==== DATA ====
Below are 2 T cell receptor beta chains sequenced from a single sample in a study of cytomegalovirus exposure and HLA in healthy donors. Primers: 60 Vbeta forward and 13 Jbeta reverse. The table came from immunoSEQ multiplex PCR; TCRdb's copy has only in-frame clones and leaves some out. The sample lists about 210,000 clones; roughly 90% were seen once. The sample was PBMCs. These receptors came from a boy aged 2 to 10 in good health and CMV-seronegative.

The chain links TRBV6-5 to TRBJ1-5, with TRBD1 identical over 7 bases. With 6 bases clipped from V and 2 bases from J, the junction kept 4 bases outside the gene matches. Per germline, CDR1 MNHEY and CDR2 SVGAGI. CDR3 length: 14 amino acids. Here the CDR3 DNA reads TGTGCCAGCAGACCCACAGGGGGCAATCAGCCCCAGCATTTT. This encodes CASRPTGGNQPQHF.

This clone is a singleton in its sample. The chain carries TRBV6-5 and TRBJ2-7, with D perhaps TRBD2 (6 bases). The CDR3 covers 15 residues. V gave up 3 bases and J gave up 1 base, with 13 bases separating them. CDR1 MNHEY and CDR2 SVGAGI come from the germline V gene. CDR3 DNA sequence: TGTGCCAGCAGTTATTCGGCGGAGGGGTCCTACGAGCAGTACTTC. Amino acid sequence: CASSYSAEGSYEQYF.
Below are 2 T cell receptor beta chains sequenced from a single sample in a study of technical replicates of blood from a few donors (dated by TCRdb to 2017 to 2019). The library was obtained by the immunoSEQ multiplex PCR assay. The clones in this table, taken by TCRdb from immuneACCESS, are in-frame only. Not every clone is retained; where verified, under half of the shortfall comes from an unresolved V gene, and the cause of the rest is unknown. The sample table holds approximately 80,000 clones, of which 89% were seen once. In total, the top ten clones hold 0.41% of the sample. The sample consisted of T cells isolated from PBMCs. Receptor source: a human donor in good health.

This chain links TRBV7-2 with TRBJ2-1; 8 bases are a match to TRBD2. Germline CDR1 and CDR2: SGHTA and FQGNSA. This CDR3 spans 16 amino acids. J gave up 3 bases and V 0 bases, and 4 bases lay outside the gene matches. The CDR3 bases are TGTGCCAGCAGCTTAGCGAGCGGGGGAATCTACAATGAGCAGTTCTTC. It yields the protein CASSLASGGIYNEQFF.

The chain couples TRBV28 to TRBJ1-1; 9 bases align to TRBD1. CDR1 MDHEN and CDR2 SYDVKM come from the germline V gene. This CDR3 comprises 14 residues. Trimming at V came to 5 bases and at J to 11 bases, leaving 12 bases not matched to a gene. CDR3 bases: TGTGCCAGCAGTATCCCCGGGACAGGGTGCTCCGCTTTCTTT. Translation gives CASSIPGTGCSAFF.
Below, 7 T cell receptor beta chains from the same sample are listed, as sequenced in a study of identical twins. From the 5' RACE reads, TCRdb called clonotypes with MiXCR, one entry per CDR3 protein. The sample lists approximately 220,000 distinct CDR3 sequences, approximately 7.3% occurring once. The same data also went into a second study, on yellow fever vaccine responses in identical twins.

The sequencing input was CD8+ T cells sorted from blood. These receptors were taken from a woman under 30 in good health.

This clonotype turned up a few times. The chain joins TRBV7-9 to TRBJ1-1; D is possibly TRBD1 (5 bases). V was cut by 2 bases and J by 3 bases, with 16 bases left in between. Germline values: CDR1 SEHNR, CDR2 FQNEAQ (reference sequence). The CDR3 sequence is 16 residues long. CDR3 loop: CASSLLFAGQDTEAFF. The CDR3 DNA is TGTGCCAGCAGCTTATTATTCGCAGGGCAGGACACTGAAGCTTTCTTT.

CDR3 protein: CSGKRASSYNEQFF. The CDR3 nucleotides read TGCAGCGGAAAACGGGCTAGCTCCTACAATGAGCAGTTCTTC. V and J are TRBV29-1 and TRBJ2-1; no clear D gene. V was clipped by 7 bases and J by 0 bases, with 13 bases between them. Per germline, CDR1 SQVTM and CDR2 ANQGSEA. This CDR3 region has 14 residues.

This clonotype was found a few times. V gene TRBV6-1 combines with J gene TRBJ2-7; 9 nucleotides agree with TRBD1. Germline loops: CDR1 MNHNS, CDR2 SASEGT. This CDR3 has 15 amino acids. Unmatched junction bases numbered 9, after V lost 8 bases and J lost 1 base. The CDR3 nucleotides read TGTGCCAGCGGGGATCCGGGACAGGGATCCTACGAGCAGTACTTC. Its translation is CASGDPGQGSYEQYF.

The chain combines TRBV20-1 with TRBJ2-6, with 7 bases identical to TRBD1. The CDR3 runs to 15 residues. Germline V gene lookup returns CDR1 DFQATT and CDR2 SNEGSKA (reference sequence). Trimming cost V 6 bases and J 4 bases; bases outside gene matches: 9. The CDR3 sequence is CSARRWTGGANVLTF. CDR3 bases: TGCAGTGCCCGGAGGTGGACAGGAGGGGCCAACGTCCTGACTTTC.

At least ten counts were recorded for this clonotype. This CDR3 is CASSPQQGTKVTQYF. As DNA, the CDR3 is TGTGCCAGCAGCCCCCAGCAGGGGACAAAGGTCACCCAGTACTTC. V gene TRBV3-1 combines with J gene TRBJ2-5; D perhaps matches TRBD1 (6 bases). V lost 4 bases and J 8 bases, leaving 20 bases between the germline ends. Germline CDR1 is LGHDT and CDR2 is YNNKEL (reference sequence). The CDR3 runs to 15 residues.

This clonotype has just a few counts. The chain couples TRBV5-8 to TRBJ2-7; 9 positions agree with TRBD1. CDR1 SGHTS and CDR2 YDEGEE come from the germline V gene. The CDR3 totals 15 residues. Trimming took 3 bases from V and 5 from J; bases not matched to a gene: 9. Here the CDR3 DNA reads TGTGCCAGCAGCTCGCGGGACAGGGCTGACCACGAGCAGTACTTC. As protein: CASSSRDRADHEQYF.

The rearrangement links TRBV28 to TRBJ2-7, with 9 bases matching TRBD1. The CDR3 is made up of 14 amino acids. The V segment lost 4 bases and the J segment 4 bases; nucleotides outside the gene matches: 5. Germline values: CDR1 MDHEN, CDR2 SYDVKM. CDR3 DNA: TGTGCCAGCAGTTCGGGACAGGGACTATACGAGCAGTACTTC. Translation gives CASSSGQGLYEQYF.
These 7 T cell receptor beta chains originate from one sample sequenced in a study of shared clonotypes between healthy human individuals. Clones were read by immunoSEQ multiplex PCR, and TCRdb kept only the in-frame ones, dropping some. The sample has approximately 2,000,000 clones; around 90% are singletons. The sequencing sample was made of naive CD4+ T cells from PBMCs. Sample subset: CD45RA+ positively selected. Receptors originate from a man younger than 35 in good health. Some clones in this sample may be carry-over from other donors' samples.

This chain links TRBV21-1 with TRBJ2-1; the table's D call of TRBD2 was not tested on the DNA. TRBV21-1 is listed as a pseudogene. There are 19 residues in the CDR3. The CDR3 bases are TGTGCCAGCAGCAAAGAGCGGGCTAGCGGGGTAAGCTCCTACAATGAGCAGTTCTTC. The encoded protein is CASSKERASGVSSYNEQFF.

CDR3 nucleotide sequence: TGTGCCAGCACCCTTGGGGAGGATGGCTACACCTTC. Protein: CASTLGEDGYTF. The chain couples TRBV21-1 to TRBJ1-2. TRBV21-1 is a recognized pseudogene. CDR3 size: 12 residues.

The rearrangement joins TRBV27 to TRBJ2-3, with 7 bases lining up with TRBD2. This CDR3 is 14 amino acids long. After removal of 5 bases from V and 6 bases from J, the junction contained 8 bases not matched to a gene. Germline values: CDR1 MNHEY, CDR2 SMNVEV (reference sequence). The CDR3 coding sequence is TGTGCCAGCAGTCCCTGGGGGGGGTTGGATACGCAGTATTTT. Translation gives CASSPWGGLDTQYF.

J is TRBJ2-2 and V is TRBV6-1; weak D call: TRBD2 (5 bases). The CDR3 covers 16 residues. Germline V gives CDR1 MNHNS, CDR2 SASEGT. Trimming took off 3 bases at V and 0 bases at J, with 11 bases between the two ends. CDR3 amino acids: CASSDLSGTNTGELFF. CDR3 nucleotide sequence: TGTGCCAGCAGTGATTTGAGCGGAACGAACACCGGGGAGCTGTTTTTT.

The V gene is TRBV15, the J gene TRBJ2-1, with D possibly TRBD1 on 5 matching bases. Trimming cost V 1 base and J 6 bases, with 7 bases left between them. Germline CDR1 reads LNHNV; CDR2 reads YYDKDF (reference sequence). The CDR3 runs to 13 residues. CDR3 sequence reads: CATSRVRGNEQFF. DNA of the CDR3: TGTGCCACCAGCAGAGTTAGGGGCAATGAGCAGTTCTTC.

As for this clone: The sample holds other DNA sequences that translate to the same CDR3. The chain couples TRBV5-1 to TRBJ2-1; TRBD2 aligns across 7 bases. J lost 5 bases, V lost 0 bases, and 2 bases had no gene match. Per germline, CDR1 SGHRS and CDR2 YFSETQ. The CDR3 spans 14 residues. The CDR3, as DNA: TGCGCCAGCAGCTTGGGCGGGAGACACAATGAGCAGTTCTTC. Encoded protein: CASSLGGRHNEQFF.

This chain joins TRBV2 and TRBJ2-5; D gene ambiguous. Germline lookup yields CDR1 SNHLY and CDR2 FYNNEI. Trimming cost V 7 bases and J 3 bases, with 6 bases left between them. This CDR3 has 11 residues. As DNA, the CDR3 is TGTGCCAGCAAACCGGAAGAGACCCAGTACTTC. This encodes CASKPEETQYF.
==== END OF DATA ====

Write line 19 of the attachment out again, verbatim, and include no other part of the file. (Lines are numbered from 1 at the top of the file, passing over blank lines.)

The rearrangement joins TRBV27 to TRBJ2-3, with 7 bases lining up with TRBD2. This CDR3 is 14 amino acids long. After removal of 5 bases from V and 6 bases from J, the junction contained 8 bases not matched to a gene. Germline values: CDR1 MNHEY, CDR2 SMNVEV (reference sequence). The CDR3 coding sequence is TGTGCCAGCAGTCCCTGGGGGGGGTTGGATACGCAGTATTTT. Translation gives CASSPWGGLDTQYF.